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Coronavirus second wave| England set for another virus lockdown: Reports

Johnson is expected to announce on Monday the stringent new rules closing all but "essential" stores, while keeping schools, colleges and universities open, The Times said.

October 31, 2020 / 05:09 PM IST
Representative image

Representative image

British Prime Minister Boris Johnson is considering imposing a new lockdown across England within days following warnings his localised restrictions strategy has failed to curb soaring coronavirus rates, reports said Saturday.

Johnson is expected to announce on Monday the stringent new rules closing all but "essential" stores, while keeping schools, colleges and universities open, The Times said.

The measures could come into effect as early as Wednesday and last until December 1, though no final decisions have yet been reached, it added.

Johnson is set to discuss the situation over the weekend with senior advisers and ministers and hold a cabinet meeting on Sunday to sign off on any final decisions, the Daily Telegraph reported.

The prospect of another nationwide lockdown comes after top scientific advisers said the virus was spreading significantly faster than their most dire predictions.

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Documents released Friday from an October 8 meeting of the government's Scientific Advisory Group for Emergencies (SAGE) included warnings that infections and hospitalisations were "exceeding the reasonable worst-case scenario planning levels".

The worst-case scenario, made in July, had predicted 85,000 more people could die during the winter wave of the pandemic.

Meanwhile, in its weekly study of Covid-19 prevalence also published Friday, the Office for National Statistics (ONS) said it "continued to rise steeply", with the number of people infected increasing to around one in 100 nationwide.

The pandemic has hit Britain harder than any other country in Europe, more than 46,000 people having died within 28 days of testing positive and the country set to cross the 1 million case threshold on Saturday.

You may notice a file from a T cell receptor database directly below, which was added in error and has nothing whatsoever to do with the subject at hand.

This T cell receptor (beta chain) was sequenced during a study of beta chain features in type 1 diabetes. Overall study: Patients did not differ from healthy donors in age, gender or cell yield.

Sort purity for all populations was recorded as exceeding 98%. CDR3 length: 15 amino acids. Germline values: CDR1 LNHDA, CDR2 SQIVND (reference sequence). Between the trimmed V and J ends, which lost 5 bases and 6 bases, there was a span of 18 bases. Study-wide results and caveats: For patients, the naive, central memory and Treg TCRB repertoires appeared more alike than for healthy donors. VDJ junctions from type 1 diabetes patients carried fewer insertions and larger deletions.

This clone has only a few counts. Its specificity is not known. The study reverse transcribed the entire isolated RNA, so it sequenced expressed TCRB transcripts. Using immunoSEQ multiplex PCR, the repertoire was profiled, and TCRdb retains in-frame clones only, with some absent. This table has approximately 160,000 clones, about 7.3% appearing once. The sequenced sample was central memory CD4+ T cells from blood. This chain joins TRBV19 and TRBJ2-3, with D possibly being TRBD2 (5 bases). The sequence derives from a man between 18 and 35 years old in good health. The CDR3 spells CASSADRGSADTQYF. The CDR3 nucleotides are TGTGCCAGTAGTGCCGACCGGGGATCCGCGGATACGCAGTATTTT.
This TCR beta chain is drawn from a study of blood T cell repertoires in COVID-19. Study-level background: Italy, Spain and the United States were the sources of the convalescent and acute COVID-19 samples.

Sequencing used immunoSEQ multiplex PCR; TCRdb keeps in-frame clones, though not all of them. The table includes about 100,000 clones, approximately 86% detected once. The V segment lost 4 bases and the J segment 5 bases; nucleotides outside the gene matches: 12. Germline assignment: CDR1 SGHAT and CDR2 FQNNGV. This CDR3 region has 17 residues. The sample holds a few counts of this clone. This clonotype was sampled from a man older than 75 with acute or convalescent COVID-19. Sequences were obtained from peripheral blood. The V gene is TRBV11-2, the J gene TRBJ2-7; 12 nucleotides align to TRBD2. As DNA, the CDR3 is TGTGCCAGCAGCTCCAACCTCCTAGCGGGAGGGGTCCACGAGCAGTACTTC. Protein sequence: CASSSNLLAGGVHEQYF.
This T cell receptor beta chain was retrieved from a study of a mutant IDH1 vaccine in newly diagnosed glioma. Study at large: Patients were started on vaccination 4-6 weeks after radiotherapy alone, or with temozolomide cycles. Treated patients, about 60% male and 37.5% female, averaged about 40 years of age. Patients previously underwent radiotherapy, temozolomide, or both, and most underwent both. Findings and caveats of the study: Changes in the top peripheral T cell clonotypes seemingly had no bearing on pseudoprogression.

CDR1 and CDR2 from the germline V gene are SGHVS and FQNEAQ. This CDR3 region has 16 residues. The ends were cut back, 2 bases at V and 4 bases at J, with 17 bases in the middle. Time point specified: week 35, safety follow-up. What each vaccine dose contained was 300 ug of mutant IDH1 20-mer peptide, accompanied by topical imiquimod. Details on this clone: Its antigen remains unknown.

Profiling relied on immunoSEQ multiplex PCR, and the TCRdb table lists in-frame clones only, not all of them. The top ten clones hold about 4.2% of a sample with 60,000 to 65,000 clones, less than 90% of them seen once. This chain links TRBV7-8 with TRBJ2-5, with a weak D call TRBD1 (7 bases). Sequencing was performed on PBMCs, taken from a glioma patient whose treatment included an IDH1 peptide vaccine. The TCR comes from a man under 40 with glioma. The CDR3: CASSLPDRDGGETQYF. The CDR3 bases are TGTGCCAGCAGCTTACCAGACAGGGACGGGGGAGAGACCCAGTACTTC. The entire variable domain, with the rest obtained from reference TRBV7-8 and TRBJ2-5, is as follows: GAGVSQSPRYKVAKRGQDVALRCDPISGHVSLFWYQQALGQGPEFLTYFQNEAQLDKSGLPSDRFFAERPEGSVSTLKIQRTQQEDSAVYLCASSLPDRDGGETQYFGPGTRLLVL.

Some European countries and the devolved governments in Scotland, Wales and Northern Ireland have already reimposed partial lockdowns to try to cut their surging rates.

- 'Lives and livelihoods' -

Johnson's government, which is responsible for health policy in England only, has so far resisted the move, fearing the economic fallout.

Instead it has persevered with a localised response system that relies on three tiers of Covid-19 alert. Only at the highest level are pubs and bars closed and indoor socialising banned.

More than 11 million people -- about a fifth of England's population -- are set to be under the tightest measures from Monday, including the northern cities of Liverpool, Manchester and Leeds.

Foreign Secretary Dominic Raab insisted Friday the government would continue its tactic of "targeted" local restrictions in virus hotspots. "The arbitrariness of a blanket approach would be far worse," he argued. But with transmission rates soaring, the strategy has come under increasing scrutiny in recent weeks.

Calum Semple, a SAGE member, said Saturday the virus was now "running riot" across the country in all age groups.

Last month SAGE recommended a two-week national "circuit-breaker" lockdown over the half-term school holidays this week. Johnson rejected the move.

His critics are now arguing that his decision has resulted in the need for an even longer lockdown now.

"Government delay has cost both lives and livelihoods," London mayor Sadiq Khan, of the main opposition Labour party, wrote on Twitter. "We must act now to protect both."

Earlier this year, Johnson was criticised for a slow response to the outbreak, delaying locking down Britain even as the number of positive cases and deaths spiralled across Europe.

He eventually imposed a national lockdown in late March, shutting all non-essential shops and schools, and forcing millions to work from home to cut transmission rates.

The stay-at-home measures were lifted in June as cases dwindled, with Johnson declaring in July the country could see "a more significant return to normality from November... possibly in time for Christmas".

first published: Oct 31, 2020 05:09 pm